by Jac Kern
18 days ago
Posted In: Events
at 12:16 PM | Permalink
When Tim Haines
purchased the Mohawk Building on Central Parkway in 2012, he understood that he
would probably need to sort through some abandoned items in the space,
particularly leftover stock in the old Castner Picture Frame Company
warehouse. But he was surprised to find hundreds of thousands of vintage frames
and equipment left behind. Now, he and close friend Janet Baltzersen are
working to clear the space, selling these rare gems (many of which date back to
the 1920s) for next to nothing. This Sunday, they will host and open house sale
in the warehouse from 11 a.m.-2 p.m. Come dressed appropriately (some rooting
around is required and much of the stock has been untouched for decades,
resulting in quite a bit of dust) — Baltzersen will provide gloves and masks
plus cocktails and snacks. Artists, antiquers and vintage-lovers will find a
huge variety of shapes, styles and sizes of frames like small ovals, large rustic
circles, gesso and antique gold finishes. The
warehouse is located on the south end of the building at 2145 Central Parkway.
For more information or to schedule a private viewing, contact Baltzersen at email@example.com. Read our full story here.
photographers have gathered some of their favorite performance pics for
Friday’s Concert Photography Showcase. Hosted by Know Theatre, the exhibit will feature photos of shows in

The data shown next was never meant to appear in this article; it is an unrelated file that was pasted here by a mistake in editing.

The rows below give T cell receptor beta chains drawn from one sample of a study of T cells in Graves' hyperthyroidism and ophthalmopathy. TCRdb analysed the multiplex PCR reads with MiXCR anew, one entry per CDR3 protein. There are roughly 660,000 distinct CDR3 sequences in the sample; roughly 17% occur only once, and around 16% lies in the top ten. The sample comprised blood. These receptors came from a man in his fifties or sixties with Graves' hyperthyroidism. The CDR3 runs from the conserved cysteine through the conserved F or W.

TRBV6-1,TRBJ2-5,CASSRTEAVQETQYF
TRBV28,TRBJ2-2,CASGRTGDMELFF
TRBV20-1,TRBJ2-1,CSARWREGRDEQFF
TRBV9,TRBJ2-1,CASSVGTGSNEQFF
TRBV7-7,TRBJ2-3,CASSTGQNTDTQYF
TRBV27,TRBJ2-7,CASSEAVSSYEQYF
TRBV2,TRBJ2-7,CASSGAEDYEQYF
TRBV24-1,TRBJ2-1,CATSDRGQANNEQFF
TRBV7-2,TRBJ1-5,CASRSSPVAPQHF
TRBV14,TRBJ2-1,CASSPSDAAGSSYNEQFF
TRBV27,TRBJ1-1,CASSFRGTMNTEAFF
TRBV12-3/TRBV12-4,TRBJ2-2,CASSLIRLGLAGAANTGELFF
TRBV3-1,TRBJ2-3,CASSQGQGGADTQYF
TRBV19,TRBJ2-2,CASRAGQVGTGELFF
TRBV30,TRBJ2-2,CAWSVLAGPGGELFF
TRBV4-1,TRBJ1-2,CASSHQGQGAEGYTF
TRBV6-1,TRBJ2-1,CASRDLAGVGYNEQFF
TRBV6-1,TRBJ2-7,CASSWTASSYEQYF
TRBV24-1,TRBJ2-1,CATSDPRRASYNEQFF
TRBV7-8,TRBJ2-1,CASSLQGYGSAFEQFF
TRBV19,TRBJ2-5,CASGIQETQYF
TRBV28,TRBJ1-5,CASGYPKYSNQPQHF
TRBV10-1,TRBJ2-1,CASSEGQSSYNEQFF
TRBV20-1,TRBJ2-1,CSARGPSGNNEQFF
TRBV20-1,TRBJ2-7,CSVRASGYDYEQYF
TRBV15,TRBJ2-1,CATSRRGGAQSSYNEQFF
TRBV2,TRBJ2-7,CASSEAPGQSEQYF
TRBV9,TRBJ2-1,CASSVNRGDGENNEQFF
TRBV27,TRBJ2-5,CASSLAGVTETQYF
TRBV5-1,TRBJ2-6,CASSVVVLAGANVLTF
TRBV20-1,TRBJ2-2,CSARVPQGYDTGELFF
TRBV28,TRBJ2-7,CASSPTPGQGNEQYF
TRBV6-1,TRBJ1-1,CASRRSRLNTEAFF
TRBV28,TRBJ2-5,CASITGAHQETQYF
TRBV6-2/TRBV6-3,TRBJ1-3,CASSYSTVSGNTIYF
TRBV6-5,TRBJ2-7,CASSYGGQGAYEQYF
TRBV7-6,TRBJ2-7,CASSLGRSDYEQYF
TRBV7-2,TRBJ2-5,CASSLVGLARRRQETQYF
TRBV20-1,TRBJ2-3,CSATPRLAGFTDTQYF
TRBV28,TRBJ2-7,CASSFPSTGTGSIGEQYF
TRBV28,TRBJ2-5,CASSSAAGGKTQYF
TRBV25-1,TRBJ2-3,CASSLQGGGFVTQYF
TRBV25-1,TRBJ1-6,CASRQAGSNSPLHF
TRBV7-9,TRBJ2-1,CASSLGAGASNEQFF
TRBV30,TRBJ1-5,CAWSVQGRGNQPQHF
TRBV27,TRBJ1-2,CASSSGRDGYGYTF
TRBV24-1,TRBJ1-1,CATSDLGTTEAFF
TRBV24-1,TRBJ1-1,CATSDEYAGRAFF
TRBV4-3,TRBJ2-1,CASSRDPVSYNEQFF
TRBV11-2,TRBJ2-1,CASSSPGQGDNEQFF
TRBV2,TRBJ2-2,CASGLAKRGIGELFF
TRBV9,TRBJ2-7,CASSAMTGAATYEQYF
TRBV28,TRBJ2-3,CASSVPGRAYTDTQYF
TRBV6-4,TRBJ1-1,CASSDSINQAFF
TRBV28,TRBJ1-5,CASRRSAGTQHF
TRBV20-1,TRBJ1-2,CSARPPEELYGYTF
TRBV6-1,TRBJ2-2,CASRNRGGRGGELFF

Cincinnati including Bunbury and MPMF, taken by photographers Brian Bruemmer,
Mike Clare, Phil Dawson, Jacob Drabik, Julia Huber, Sarah McDermott, Kelly
Painter and Matt Steffen. Swing by Know between 5:30-8 p.m. tonight for the
reception; snacks and a cash bar will be available.
is always a fun shopping experience, but it’s also a great display of local and
regional talent. Saturday’s Crafty Supermarket Holiday Show will be chock full
of handmade gifts (or goodies for yourself) for purchase in addition to
hands-on activities for attendees to get their craft on. The show runs 11
a.m.-6 p.m. in the Music Hall Ballroom. As always, the first 100 early bird
shoppers will receive fun swag bags. Find vendor info and more show details
cannot miss the Northside Record Fair
Saturday. Record shop owners, collectors and dealers will all meet under one
roof (Northside Presbyterian Church) from 11 a.m.-4 p.m. Admission is $5 — $10
for early entrance at 10 a.m. CDs, cassettes, 8-tracks, poster and more music
goodies will also be for sale. Ready to get in the holiday spirit? De la Dance Company's The Nutcracker Jazzed Up opens today running Friday-Sunday through Nov. 30; Festival of Lights kicks off at The Cincinnati Zoo opens Saturday; Cincinnati’s Germania Society hosts Christkindlmarkt Friday-Sunday.
For more art openings,
parties and other stuff to do this weekend, check out our To Do picks,
full calendar and Rick
Door for weekend theater offerings.
Local gourmet pantry and party shop offers convenient ways to wow guests or hosts
0 Comments · Tuesday, November 20, 2012
Take your fanciest tray or cutting board
out of the cupboard where it lurks 360 days a year, and put it in your